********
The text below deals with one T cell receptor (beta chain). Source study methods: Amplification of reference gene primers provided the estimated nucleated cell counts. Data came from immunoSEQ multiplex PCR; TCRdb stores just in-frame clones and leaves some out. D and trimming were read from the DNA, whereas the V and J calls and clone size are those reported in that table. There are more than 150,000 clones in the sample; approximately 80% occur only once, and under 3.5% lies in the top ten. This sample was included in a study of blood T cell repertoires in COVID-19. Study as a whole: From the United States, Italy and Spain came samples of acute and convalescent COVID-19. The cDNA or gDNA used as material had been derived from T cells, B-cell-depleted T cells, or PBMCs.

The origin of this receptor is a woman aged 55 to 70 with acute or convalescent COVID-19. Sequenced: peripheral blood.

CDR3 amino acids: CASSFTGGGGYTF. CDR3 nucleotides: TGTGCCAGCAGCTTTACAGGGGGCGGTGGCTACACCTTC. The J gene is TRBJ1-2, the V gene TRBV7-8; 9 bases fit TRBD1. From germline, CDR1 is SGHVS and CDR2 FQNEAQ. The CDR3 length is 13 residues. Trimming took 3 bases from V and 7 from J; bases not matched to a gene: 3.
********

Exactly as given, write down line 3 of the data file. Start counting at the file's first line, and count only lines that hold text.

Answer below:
CDR3 amino acids: CASSFTGGGGYTF. CDR3 nucleotides: TGTGCCAGCAGCTTTACAGGGGGCGGTGGCTACACCTTC. The J gene is TRBJ1-2, the V gene TRBV7-8; 9 bases fit TRBD1. From germline, CDR1 is SGHVS and CDR2 FQNEAQ. The CDR3 length is 13 residues. Trimming took 3 bases from V and 7 from J; bases not matched to a gene: 3.